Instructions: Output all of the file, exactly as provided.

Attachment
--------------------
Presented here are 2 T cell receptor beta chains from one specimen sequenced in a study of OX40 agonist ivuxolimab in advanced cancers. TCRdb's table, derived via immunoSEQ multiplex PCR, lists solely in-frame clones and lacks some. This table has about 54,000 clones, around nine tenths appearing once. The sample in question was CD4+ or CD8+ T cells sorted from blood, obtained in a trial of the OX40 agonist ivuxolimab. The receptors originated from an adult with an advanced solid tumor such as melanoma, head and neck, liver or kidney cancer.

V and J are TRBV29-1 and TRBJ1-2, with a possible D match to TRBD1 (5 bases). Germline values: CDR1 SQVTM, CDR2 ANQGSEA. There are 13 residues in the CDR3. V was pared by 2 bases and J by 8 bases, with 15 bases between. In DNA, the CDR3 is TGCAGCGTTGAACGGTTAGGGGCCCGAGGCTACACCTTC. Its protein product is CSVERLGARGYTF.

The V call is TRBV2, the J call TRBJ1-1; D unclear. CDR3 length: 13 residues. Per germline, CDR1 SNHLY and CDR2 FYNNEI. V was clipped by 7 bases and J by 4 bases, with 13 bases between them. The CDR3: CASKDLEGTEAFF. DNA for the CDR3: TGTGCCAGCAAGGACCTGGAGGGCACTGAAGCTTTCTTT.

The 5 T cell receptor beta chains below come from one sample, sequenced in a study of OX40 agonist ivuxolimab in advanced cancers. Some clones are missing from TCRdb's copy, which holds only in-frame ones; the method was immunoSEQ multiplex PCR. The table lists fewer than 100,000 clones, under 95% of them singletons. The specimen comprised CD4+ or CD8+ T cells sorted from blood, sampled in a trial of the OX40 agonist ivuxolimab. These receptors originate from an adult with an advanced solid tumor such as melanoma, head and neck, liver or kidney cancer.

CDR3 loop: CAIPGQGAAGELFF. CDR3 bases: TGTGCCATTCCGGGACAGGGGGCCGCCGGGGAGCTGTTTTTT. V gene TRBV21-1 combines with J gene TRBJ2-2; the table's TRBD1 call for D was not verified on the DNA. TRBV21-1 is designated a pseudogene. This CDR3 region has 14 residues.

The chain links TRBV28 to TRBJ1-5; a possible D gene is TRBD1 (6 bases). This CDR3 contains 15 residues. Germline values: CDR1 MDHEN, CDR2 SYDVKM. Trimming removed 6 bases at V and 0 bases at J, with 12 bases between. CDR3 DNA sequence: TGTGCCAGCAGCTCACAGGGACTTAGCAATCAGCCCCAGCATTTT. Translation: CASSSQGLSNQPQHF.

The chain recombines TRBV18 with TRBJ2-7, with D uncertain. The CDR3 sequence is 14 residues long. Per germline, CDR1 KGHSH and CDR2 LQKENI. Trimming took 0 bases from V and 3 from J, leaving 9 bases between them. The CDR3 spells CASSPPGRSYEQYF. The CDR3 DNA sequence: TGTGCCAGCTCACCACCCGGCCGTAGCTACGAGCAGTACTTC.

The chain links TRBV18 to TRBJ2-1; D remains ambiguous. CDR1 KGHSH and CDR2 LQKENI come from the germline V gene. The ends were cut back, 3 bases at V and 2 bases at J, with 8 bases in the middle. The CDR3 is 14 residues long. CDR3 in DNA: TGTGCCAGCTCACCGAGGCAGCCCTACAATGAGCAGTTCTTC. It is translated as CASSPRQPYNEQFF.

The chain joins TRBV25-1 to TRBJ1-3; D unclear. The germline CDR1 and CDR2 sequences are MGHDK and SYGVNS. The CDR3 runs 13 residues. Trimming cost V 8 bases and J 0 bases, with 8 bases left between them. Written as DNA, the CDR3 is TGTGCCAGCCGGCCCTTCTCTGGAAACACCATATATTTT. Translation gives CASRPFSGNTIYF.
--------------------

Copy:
Presented here are 2 T cell receptor beta chains from one specimen sequenced in a study of OX40 agonist ivuxolimab in advanced cancers. TCRdb's table, derived via immunoSEQ multiplex PCR, lists solely in-frame clones and lacks some. This table has about 54,000 clones, around nine tenths appearing once. The sample in question was CD4+ or CD8+ T cells sorted from blood, obtained in a trial of the OX40 agonist ivuxolimab. The receptors originated from an adult with an advanced solid tumor such as melanoma, head and neck, liver or kidney cancer.

V and J are TRBV29-1 and TRBJ1-2, with a possible D match to TRBD1 (5 bases). Germline values: CDR1 SQVTM, CDR2 ANQGSEA. There are 13 residues in the CDR3. V was pared by 2 bases and J by 8 bases, with 15 bases between. In DNA, the CDR3 is TGCAGCGTTGAACGGTTAGGGGCCCGAGGCTACACCTTC. Its protein product is CSVERLGARGYTF.

The V call is TRBV2, the J call TRBJ1-1; D unclear. CDR3 length: 13 residues. Per germline, CDR1 SNHLY and CDR2 FYNNEI. V was clipped by 7 bases and J by 4 bases, with 13 bases between them. The CDR3: CASKDLEGTEAFF. DNA for the CDR3: TGTGCCAGCAAGGACCTGGAGGGCACTGAAGCTTTCTTT.

The 5 T cell receptor beta chains below come from one sample, sequenced in a study of OX40 agonist ivuxolimab in advanced cancers. Some clones are missing from TCRdb's copy, which holds only in-frame ones; the method was immunoSEQ multiplex PCR. The table lists fewer than 100,000 clones, under 95% of them singletons. The specimen comprised CD4+ or CD8+ T cells sorted from blood, sampled in a trial of the OX40 agonist ivuxolimab. These receptors originate from an adult with an advanced solid tumor such as melanoma, head and neck, liver or kidney cancer.

CDR3 loop: CAIPGQGAAGELFF. CDR3 bases: TGTGCCATTCCGGGACAGGGGGCCGCCGGGGAGCTGTTTTTT. V gene TRBV21-1 combines with J gene TRBJ2-2; the table's TRBD1 call for D was not verified on the DNA. TRBV21-1 is designated a pseudogene. This CDR3 region has 14 residues.

The chain links TRBV28 to TRBJ1-5; a possible D gene is TRBD1 (6 bases). This CDR3 contains 15 residues. Germline values: CDR1 MDHEN, CDR2 SYDVKM. Trimming removed 6 bases at V and 0 bases at J, with 12 bases between. CDR3 DNA sequence: TGTGCCAGCAGCTCACAGGGACTTAGCAATCAGCCCCAGCATTTT. Translation: CASSSQGLSNQPQHF.

The chain recombines TRBV18 with TRBJ2-7, with D uncertain. The CDR3 sequence is 14 residues long. Per germline, CDR1 KGHSH and CDR2 LQKENI. Trimming took 0 bases from V and 3 from J, leaving 9 bases between them. The CDR3 spells CASSPPGRSYEQYF. The CDR3 DNA sequence: TGTGCCAGCTCACCACCCGGCCGTAGCTACGAGCAGTACTTC.

The chain links TRBV18 to TRBJ2-1; D remains ambiguous. CDR1 KGHSH and CDR2 LQKENI come from the germline V gene. The ends were cut back, 3 bases at V and 2 bases at J, with 8 bases in the middle. The CDR3 is 14 residues long. CDR3 in DNA: TGTGCCAGCTCACCGAGGCAGCCCTACAATGAGCAGTTCTTC. It is translated as CASSPRQPYNEQFF.

The chain joins TRBV25-1 to TRBJ1-3; D unclear. The germline CDR1 and CDR2 sequences are MGHDK and SYGVNS. The CDR3 runs 13 residues. Trimming cost V 8 bases and J 0 bases, with 8 bases left between them. Written as DNA, the CDR3 is TGTGCCAGCCGGCCCTTCTCTGGAAACACCATATATTTT. Translation gives CASRPFSGNTIYF.